HARRISBURG, Pa.—Three Mile Island, site of the United States’ worst nuclear power accident, will begin a planned shutdown starting June 1 now that it is clear that it will not get a financial rescue from Pennsylvania, its owner said Wednesday.
Exelon Corp.’s statement comes two years after the Chicago-based energy giant threatened to close the money-losing plant without what critics have called a bailout.
The fight over Three Mile Island and Pennsylvania’s four other nuclear power plants invigorated a debate over the “zero carbon emissions” characteristics of nuclear power in the age of global warming and in one of the nation’s largest fossil fuel-producing states.
Three Mile Island’s Unit 1 is licensed to operate through 2034, and shutting it down will cut its life short by 15 years. Power from the plant along the Susquehanna River is expected to be replaced by electricity from coal and natural gas-fired power plants that run below capacity in a saturated market. It will go offline by Sept. 30, Exelon said.
In a statement, Kathleen Barron, an Exelon senior vice-president, said the company doesn’t see “a path forward for policy changes before the June 1 fuel purchasing deadline for TMI.”
A roughly US$500 million package for Three Mile Island and Pennsylvania’s four other nuclear power plants has stalled without a vote in the Legislature, and Wednesday was the state Senate’s last scheduled session day of May.
Exelon and some of the bill’s other backers said they will continue working to win passage of a financial rescue for the other nuclear power plants, including one the company owns and another it splits with New Jersey-based PSEG.
Nuclear power plants around the U.S. have been struggling in recent years to compete with generating stations that burn plentiful and cheap natural gas to produce electricity. Exelon has won rescues in New Jersey, New York and Illinois, and had allies in organized labour. But in Pennsylvania it faced opposition from the state’s considerable natural gas industry, not to mention industrial users and consumer advocates.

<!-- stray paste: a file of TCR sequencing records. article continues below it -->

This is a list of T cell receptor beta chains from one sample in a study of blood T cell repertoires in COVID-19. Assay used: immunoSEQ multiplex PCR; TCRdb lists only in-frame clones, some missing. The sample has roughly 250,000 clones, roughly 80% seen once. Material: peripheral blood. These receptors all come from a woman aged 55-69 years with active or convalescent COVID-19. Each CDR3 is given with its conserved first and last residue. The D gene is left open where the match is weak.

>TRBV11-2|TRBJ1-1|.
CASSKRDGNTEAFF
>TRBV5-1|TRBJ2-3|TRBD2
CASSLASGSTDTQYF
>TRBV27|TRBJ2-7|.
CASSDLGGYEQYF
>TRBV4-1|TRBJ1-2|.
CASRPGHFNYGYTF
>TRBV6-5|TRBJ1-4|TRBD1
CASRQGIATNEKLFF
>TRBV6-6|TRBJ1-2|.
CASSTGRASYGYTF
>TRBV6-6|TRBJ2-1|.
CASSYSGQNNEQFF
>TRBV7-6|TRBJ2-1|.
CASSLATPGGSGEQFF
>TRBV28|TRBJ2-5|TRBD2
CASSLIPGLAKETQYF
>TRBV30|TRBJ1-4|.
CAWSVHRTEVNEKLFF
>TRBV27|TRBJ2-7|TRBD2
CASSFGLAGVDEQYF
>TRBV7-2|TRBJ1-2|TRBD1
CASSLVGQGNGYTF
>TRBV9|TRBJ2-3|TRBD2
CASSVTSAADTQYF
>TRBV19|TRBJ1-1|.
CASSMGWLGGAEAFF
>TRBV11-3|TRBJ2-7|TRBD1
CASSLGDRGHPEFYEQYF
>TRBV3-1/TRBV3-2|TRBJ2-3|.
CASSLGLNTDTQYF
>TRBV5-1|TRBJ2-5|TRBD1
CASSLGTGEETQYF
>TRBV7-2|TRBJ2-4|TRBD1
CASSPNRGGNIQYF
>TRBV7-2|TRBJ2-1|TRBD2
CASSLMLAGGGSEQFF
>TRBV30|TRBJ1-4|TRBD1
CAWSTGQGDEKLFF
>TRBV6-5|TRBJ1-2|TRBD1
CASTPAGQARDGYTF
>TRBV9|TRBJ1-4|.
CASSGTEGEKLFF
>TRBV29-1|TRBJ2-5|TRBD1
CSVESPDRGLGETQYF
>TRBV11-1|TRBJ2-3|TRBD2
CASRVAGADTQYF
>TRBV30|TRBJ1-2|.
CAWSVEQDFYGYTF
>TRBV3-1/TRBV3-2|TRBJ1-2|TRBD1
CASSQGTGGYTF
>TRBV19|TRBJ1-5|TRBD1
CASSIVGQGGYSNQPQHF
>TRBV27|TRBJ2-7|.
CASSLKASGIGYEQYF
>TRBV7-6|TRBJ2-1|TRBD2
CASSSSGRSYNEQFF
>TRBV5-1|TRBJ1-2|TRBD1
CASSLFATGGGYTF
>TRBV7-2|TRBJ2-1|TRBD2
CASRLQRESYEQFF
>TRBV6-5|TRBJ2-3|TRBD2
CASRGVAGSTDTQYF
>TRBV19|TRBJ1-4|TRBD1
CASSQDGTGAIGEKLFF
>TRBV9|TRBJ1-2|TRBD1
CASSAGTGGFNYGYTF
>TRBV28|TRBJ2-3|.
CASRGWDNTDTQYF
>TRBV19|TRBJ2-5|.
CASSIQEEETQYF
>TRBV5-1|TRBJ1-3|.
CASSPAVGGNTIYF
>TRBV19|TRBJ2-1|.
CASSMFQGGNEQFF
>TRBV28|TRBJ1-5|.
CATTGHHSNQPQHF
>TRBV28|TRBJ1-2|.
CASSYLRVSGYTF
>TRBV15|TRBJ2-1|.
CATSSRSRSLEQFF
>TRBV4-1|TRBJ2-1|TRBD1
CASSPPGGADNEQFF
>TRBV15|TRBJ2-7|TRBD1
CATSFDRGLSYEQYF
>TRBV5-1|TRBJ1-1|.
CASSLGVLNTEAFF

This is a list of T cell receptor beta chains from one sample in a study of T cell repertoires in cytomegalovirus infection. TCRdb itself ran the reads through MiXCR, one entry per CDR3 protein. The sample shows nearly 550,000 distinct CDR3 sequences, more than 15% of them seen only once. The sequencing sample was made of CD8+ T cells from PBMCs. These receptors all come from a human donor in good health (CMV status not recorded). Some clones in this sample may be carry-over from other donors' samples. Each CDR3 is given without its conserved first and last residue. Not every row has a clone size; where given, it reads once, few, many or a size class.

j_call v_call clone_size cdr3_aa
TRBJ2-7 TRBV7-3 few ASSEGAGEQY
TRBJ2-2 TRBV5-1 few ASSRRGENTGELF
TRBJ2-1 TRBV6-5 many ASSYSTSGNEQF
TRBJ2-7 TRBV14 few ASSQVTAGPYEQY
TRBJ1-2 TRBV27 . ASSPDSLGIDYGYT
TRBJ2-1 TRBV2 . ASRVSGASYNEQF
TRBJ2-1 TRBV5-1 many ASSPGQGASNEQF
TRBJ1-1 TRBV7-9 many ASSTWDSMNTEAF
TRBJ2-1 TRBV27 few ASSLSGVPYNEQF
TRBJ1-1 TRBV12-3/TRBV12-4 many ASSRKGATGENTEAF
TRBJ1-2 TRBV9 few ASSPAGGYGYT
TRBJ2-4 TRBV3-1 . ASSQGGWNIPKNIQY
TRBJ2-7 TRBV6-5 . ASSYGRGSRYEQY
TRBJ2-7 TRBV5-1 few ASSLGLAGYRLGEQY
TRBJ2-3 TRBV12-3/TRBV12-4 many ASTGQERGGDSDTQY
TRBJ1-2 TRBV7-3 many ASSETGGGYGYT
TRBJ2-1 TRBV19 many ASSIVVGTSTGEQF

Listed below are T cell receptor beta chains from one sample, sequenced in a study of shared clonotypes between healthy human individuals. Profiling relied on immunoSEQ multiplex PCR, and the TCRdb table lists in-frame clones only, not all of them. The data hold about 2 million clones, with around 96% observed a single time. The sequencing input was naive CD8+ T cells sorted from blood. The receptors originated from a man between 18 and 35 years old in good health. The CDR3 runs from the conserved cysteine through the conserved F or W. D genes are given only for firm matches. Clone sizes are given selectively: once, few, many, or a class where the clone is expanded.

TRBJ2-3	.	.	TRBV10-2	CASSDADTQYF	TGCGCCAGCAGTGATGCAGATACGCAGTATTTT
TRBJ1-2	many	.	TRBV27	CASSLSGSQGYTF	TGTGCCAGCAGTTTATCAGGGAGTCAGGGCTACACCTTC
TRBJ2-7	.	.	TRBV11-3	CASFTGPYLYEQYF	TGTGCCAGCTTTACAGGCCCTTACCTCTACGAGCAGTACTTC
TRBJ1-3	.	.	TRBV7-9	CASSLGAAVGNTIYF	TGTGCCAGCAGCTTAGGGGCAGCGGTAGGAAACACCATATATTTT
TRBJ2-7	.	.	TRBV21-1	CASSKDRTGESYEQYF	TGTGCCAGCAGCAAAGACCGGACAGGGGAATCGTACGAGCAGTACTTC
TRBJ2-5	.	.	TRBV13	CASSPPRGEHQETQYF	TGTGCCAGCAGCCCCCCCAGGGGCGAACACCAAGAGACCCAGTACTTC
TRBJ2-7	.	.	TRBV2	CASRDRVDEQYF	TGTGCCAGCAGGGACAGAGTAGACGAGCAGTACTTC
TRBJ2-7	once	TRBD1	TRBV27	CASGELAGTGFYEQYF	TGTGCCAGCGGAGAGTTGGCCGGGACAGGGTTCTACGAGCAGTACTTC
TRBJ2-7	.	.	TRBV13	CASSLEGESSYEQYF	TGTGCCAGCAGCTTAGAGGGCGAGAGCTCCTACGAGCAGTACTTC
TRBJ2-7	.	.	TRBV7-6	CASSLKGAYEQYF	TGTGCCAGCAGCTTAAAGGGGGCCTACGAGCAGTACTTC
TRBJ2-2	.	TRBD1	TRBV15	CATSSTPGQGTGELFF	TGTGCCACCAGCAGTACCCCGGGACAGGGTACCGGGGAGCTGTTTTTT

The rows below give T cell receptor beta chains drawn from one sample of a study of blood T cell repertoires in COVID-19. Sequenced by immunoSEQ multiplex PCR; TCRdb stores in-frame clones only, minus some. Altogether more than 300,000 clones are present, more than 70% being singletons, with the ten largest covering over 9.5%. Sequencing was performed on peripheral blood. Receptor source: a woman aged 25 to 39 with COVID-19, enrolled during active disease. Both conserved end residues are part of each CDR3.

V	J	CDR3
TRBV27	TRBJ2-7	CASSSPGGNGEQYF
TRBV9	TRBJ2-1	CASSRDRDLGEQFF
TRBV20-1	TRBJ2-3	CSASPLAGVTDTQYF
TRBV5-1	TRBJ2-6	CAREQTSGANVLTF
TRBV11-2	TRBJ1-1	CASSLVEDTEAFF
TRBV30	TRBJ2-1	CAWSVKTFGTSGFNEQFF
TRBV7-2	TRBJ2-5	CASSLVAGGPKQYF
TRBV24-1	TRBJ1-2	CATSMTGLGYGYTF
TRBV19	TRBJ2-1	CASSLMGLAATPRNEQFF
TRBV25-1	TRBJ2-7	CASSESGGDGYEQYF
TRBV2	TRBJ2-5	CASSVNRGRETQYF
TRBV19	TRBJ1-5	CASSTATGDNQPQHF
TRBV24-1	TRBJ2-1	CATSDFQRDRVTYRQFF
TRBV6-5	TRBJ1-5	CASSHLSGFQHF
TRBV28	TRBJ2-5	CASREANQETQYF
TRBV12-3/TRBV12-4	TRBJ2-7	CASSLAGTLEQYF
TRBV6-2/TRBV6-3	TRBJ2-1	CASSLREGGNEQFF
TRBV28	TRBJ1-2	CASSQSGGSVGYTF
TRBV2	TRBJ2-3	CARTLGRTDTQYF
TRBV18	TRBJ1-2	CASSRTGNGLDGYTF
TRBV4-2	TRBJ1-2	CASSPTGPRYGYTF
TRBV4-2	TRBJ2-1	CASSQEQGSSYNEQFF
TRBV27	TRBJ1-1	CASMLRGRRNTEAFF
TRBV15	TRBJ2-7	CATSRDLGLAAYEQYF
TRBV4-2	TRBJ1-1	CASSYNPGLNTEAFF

Next door, in Ohio, lawmakers are embroiled in a debate over rescuing two FirstEnergy Corp. nuclear power plants. Three Mile Island faced particularly difficult economics because 1979’s terrifying partial meltdown left it with just one reactor.
Cleaning up Unit 1, dismantling its buildings and removing spent fuel could take six decades and cost more than $1 billion, Exelon estimates. The destroyed Unit 2 is sealed and twin cooling towers remain standing. Its core was shipped away years ago to the U.S. Department of Energy’s Idaho National Laboratory and what is left inside the containment building remains highly radioactive and encased in cement. Owned by FirstEnergy, its cleanup could be performed along with the other unit.
Without a climate change-motivated policy to make carbon-emitting energy sources more expensive, Exelon had argued that nuclear power should get paid a premium, much like solar and wind power does in Pennsylvania.
But the rescue package split the leadership of the state Legislature’s Republican majorities, and Gov. Tom Wolf, a Democrat, never threw his support behind it. Democratic lawmakers, meanwhile, broadly said they would not go along with a rescue without significantly advancing the goals of renewable energies, such as wind and solar power, a prospect that Republicans did not embrace.
However, critics contended that ratepayers had already paid to build the nuclear power plants, and questioned whether a hobbled Three Mile Island is worth saving. They also pointed out that at least three nuclear power plants in Pennsylvania are viewed as profitable for the foreseeable future.
Exelon, meanwhile, drew accusations of greed.
Critics pointed to its balance sheet—Exelon reported $2 billion in profits last year—and contended that a bailout meant investing in outdated, inefficient and expensive power plants while benefiting shareholders of a profitable company on the backs of Pennsylvania ratepayers.
The company said it will offer jobs elsewhere in Exelon to Three Mile Island employees willing to relocate.
The 1979 accident at Three Mile Island’s Unit 2 became a landmark event in the life cycle of nuclear power in the United States, badly undermining public support for the energy source. No nuclear plant that was proposed after the accident has been successfully completed and put into operation in the United States.
Equipment failure and operator errors led to a partial core meltdown of Unit 2, leading to several days of fear and prompting an estimated 144,000 people to flee their homes amid conflicting or ill-informed information from utility and government officials.
Scientists worried at one point that a hydrogen bubble forming inside the reactor would explode with catastrophic consequences.
Experts have come to no firm conclusion about the health effects or the amount of radiation released, though government scientists have said the maximum individual dosage was not enough to cause health problems.